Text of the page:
Indurain EPO?

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Mar 10, 2009
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Even to this day, Indurain blames the weather and cracking on that one stage as destroying his tour. He felt he never recovered from it. I don't understand how this could be so, but I guess he would know. But it was still admirable how he kept fighting and dishonourable how Riis flaunted it in his face, like he was playing with him.

Best stage ever that one in 94 when he chased down Pantani with Leblanc. I remember him passing Pantani. Pantani tried to hook on, looked at his speedo and just shook his head as if to say "hey I've got a 60% hemocrite level, what the hell are you on". Would have liked to see the earlier stages of the climb, but they didn't show it.

Next best stage was probably 95 when he rode the peleton off his wheel with just the Hog on board.

I can't understand why they think his tours were boring. Unlike Armstrong who tried to win every mountain stage, Indurain use to let the breaks go and then chase them down later. He would ride people off his wheel without even attacking. Everyone use to try and attack him in the mountains. Pretty exciting stuff to me. Okay the results were probably not hard to predict, but that doesn't mean it's boring racing.
 
Indurain said:
Even to this day, Indurain blames the weather and cracking on that one stage as destroying his tour. He felt he never recovered from it. I don't understand how this could be so, but I guess he would know. But it was still admirable how he kept fighting and dishonourable how Riis flaunted it in his face, like he was playing with him.

Best stage ever that one in 94 when he chased down Pantani with Leblanc. I remember him passing Pantani. Pantani tried to hook on, looked at his speedo and just shook his head as if to say "hey I've got a 60% hemocrite level, what the hell are you on". Would have liked to see the earlier stages of the climb, but they didn't show it.

Next best stage was probably 95 when he rode the peleton off his wheel with just the Hog on board.

I can't understand why they think his tours were boring. Unlike Armstrong who tried to win every mountain stage, Indurain use to let the breaks go and then chase them down later. He would ride people off his wheel without even attacking. Everyone use to try and attack him in the mountains. Pretty exciting stuff to me. Okay the results were probably not hard to predict, but that doesn't mean it's boring racing.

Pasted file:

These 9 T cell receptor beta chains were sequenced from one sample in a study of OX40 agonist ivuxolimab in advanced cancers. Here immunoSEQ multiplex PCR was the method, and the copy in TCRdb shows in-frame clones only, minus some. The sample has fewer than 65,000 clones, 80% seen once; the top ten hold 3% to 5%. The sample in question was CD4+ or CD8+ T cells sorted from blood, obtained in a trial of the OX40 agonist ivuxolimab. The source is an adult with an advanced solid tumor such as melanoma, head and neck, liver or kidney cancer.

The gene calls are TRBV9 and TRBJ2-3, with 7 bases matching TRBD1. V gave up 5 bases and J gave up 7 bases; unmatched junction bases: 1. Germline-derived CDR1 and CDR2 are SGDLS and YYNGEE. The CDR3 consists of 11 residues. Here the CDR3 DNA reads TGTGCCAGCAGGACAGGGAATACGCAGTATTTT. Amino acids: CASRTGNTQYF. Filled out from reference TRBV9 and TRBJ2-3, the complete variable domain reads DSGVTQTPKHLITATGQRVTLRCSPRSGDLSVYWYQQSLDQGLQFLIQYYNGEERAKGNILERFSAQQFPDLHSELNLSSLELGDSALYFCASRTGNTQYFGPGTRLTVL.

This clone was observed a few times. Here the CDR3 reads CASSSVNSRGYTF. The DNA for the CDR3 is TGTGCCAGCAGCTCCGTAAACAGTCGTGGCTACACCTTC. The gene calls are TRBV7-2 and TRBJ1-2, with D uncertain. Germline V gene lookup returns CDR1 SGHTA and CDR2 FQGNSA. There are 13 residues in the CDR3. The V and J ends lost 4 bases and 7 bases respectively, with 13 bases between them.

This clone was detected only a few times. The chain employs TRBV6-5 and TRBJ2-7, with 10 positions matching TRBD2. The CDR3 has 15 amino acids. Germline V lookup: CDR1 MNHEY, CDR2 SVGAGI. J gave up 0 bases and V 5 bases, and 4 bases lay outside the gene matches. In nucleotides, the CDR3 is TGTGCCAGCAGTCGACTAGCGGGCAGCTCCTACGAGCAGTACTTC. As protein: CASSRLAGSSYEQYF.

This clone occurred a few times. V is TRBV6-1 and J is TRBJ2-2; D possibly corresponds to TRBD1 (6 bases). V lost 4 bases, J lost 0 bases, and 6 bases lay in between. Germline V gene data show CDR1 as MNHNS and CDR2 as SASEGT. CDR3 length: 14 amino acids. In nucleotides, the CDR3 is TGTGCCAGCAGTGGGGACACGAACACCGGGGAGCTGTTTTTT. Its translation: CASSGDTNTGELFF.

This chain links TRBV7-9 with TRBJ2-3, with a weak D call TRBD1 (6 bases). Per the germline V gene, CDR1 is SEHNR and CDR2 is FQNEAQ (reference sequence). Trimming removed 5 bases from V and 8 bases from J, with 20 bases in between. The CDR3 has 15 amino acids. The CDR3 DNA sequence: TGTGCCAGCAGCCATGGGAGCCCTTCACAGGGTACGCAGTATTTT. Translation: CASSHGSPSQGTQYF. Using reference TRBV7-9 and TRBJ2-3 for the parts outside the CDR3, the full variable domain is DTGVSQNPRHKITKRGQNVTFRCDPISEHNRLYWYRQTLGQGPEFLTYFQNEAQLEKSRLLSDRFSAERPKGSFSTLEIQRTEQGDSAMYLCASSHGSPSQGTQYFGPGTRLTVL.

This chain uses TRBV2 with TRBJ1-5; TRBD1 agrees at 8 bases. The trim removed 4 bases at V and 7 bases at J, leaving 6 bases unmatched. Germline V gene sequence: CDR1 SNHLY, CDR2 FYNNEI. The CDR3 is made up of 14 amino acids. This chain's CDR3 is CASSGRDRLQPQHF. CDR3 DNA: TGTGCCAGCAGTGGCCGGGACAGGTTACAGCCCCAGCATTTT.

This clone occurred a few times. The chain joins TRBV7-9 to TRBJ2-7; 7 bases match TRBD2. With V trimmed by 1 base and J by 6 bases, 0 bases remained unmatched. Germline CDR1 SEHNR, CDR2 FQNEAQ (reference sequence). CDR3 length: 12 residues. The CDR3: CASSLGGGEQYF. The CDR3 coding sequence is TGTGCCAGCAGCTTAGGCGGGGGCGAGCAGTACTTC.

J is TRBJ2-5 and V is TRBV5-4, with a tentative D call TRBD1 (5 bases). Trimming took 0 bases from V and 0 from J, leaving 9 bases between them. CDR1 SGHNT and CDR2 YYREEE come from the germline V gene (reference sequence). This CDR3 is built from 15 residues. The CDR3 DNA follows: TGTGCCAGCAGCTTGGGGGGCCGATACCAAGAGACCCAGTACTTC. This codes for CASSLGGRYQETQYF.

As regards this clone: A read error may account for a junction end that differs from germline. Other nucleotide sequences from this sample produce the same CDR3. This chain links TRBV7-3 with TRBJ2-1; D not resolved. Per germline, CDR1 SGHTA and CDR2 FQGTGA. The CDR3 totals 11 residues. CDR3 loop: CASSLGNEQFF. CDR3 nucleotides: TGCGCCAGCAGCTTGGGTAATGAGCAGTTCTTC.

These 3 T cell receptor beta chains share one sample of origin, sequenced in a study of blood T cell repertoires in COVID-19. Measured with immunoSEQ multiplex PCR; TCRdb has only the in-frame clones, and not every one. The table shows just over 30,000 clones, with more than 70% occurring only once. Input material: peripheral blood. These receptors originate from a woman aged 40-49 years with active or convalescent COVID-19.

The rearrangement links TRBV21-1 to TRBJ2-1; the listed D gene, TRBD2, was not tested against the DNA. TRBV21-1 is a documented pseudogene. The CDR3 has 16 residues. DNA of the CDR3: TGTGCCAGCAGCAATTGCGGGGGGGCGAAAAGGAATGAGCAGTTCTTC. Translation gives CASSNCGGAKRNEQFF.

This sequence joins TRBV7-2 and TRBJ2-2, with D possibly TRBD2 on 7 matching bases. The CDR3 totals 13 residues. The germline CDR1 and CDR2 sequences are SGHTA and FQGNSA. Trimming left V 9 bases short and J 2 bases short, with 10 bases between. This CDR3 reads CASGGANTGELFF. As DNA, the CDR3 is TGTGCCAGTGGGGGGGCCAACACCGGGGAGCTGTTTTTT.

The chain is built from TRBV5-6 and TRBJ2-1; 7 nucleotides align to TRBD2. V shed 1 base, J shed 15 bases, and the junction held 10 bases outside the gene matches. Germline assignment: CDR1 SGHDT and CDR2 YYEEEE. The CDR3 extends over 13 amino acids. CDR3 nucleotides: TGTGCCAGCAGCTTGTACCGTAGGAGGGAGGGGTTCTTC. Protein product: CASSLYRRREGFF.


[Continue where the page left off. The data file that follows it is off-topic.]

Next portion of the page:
Well, I think Indurians Tours were boring because they were usually a foregone conclusion after the first long TT which ASO always seemed to include. It was just defensive riding after, although I also agree he was more generous and less dominant than Armstrong.

After the 2nd or 3rd victories of both, it became seriously tedious.
 
pmcg76 said:
Well, I think Indurians Tours were boring because they were usually a foregone conclusion after the first long TT which ASO always seemed to include. It was just defensive riding after, although I also agree he was more generous and less dominant than Armstrong.

After the 2nd or 3rd victories of both, it became seriously tedious.
As someone who watched the Tour back then, I agree with this, despite the best attempts of some folks to rewrite history (but then, I never saw the Armstrong years). The Indurain époque for me was all about the race for the other two spots on the podium and watching the last of the old guard of 80s cycling die off, some more slowly than others. :)
 
Apr 20, 2012
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Frosty said:
Bump.

Thierry Marie at 12 minutes. Who were those guys kidding. And they got away with it. Thanks to the media. Breukink at six minutes, yeah right. Really, when upper cheat LA is going to be taken down, isn't the time right to take InduEPO down?
Best stage ever that one in 94 when he chased down Pantani with Leblanc. I remember him passing Pantani. Pantani tried to hook on, looked at his speedo and just shook his head as if to say "hey I've got a 60% hemocrite level, what the hell are you on". Would have liked to see the earlier stages of the climb, but they didn't show it
We know how pumped Pantani was, helais we never ever heard the cycling media ramble about an eighty kilo Spanjard destroying a mountain goat of 20 kilo less.

Armstrong avant la lettre. Twenty years of Tour de farce.
 
May 26, 2009
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Fearless Greg Lemond said:
Really, when upper cheat LA is going to be taken down, isn't the time right to take InduEPO down?
And how would you do that? Torture him to get a confession? :D
 
All of Indurain's career falls outside of the statute of limitations period, which isn't the case with Armstrong. If you go after Indurain, why not go beyond that? Plenty of dopers in the 80s who gladly used whatever they could get their hands on, and who just happened to ride before the EPO era.